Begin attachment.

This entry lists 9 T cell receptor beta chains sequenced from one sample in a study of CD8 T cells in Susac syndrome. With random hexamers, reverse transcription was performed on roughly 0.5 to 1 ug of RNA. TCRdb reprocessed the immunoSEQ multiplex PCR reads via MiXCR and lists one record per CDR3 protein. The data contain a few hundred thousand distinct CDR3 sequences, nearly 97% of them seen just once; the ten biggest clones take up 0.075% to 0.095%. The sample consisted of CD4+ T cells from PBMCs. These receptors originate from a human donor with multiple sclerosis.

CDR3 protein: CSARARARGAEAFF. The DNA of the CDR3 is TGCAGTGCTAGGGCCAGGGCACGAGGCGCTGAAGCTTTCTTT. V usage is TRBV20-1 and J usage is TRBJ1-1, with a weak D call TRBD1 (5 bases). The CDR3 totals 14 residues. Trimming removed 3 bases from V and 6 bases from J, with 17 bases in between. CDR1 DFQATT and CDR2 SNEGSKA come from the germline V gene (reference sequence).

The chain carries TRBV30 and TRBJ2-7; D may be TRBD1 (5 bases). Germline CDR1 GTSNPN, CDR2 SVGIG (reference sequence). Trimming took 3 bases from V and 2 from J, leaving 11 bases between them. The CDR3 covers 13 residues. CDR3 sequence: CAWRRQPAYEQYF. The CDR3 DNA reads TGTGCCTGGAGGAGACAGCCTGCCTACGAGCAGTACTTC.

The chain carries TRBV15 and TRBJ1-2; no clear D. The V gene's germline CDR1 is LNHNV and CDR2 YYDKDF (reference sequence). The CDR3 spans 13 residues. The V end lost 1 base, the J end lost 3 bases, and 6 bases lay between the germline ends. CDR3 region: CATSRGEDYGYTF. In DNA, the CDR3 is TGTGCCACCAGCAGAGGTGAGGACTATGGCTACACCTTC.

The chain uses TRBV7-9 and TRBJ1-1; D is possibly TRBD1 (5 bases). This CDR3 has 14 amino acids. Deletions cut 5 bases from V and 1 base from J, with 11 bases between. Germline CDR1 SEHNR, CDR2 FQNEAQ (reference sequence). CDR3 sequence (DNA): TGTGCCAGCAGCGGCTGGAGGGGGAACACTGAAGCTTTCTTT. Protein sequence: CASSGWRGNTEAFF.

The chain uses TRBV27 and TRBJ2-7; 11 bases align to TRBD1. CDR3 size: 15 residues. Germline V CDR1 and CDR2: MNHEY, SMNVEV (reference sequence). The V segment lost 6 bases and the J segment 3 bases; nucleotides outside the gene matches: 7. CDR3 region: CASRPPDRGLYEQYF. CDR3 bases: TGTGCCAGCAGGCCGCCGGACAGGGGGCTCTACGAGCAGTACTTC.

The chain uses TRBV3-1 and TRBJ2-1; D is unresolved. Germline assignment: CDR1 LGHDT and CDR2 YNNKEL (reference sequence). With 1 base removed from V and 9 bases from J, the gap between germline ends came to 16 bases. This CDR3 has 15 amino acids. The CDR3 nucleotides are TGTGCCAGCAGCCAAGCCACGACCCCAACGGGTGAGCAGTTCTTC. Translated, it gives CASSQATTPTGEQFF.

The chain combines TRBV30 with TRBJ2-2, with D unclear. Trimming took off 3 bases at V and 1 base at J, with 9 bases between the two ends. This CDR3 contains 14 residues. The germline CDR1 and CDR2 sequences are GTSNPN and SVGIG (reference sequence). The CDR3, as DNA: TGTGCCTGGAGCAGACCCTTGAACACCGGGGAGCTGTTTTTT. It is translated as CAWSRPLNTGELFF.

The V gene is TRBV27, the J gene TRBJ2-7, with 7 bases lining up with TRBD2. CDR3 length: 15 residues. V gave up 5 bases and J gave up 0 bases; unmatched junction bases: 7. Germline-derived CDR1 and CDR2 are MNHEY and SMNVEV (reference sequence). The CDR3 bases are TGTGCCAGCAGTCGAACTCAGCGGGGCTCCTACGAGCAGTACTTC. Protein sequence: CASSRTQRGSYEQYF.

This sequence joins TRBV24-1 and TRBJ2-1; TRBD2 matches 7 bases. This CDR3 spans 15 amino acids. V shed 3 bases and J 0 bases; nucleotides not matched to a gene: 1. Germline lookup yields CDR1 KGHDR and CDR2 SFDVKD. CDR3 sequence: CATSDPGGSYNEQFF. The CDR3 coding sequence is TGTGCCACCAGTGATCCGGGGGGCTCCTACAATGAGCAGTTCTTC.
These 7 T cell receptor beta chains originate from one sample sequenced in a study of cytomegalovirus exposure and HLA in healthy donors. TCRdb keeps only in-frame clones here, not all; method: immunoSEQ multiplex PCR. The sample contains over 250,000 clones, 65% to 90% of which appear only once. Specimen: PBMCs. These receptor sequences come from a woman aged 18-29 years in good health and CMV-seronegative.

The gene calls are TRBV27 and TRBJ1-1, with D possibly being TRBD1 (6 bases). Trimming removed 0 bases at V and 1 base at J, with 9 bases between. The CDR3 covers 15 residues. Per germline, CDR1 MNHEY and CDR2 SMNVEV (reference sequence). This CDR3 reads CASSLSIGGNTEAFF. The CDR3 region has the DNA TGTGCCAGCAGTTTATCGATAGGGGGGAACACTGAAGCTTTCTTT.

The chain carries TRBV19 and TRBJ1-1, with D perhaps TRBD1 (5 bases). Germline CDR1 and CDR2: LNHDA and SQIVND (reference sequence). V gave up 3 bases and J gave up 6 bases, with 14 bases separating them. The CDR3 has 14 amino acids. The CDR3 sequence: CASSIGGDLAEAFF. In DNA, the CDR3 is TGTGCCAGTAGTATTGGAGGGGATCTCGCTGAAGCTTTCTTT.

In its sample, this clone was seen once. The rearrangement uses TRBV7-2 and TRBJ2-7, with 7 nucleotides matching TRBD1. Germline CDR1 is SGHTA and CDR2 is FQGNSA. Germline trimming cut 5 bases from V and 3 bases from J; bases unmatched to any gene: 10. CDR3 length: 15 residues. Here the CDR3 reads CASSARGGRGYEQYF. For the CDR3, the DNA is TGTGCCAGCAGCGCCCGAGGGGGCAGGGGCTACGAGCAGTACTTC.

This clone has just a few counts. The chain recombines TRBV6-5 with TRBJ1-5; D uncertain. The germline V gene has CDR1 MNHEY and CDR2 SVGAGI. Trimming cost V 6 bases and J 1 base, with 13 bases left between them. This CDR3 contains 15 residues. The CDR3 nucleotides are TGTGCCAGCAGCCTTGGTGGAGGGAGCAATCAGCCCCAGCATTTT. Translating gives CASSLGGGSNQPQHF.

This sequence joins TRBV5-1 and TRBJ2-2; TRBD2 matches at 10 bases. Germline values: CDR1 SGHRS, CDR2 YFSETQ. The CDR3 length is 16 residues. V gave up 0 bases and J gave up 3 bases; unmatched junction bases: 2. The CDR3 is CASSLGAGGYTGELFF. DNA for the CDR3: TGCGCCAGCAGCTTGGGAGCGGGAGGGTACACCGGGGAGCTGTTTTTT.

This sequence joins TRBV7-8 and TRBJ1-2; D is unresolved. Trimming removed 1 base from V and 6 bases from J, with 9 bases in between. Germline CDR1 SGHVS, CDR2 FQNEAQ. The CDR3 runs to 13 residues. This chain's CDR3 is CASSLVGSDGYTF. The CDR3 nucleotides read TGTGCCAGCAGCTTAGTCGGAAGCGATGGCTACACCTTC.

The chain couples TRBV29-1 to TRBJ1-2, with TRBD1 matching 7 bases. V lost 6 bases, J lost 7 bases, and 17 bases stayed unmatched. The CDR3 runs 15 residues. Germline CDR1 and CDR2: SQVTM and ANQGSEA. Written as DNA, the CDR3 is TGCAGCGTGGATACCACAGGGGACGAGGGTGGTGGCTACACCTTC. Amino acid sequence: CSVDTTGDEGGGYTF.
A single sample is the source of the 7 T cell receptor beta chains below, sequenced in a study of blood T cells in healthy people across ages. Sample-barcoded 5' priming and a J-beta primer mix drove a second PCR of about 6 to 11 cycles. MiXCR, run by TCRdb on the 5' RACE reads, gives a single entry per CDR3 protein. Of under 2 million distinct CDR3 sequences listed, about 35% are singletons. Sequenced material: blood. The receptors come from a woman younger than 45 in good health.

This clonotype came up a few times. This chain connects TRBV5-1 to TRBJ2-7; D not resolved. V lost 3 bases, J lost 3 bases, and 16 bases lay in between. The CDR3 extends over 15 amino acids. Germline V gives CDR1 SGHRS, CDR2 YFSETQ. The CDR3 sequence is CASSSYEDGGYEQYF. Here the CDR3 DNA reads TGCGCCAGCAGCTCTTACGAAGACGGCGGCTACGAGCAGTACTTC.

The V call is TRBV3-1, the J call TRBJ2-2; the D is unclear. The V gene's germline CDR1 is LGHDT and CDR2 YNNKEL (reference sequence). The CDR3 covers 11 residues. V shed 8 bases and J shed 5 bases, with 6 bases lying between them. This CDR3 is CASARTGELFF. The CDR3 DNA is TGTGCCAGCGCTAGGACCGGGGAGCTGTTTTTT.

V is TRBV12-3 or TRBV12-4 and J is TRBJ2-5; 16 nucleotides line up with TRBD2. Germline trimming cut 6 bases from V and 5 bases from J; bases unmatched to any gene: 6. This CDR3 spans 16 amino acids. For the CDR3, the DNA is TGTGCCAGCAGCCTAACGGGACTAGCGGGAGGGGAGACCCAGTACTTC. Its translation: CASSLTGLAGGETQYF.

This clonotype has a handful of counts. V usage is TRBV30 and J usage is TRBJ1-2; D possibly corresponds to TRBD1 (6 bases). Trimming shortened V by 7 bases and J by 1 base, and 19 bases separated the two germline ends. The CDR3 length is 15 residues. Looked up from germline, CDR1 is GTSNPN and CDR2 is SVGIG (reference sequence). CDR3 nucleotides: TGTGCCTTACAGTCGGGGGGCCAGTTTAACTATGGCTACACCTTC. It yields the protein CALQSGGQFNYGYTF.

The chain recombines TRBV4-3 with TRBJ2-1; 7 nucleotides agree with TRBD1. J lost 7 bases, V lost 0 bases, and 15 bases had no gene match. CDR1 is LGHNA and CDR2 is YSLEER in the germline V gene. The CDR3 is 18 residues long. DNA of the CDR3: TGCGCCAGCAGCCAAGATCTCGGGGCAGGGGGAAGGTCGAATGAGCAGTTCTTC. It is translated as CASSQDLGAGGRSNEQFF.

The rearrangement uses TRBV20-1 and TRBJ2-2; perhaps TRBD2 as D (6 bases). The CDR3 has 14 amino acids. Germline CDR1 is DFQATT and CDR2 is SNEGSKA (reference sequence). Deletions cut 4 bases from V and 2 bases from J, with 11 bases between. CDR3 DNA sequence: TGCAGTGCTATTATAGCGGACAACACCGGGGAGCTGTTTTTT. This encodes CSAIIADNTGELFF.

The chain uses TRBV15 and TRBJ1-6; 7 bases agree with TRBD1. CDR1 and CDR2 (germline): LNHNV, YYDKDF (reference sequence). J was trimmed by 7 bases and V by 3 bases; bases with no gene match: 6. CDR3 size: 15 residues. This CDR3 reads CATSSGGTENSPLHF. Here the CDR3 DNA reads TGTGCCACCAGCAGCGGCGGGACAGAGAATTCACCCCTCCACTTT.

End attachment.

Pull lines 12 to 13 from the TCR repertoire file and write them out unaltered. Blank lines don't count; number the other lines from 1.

The gene calls are TRBV27 and TRBJ1-1, with D possibly being TRBD1 (6 bases). Trimming removed 0 bases at V and 1 base at J, with 9 bases between. The CDR3 covers 15 residues. Per germline, CDR1 MNHEY and CDR2 SMNVEV (reference sequence). This CDR3 reads CASSLSIGGNTEAFF. The CDR3 region has the DNA TGTGCCAGCAGTTTATCGATAGGGGGGAACACTGAAGCTTTCTTT.

The chain carries TRBV19 and TRBJ1-1, with D perhaps TRBD1 (5 bases). Germline CDR1 and CDR2: LNHDA and SQIVND (reference sequence). V gave up 3 bases and J gave up 6 bases, with 14 bases separating them. The CDR3 has 14 amino acids. The CDR3 sequence: CASSIGGDLAEAFF. In DNA, the CDR3 is TGTGCCAGTAGTATTGGAGGGGATCTCGCTGAAGCTTTCTTT.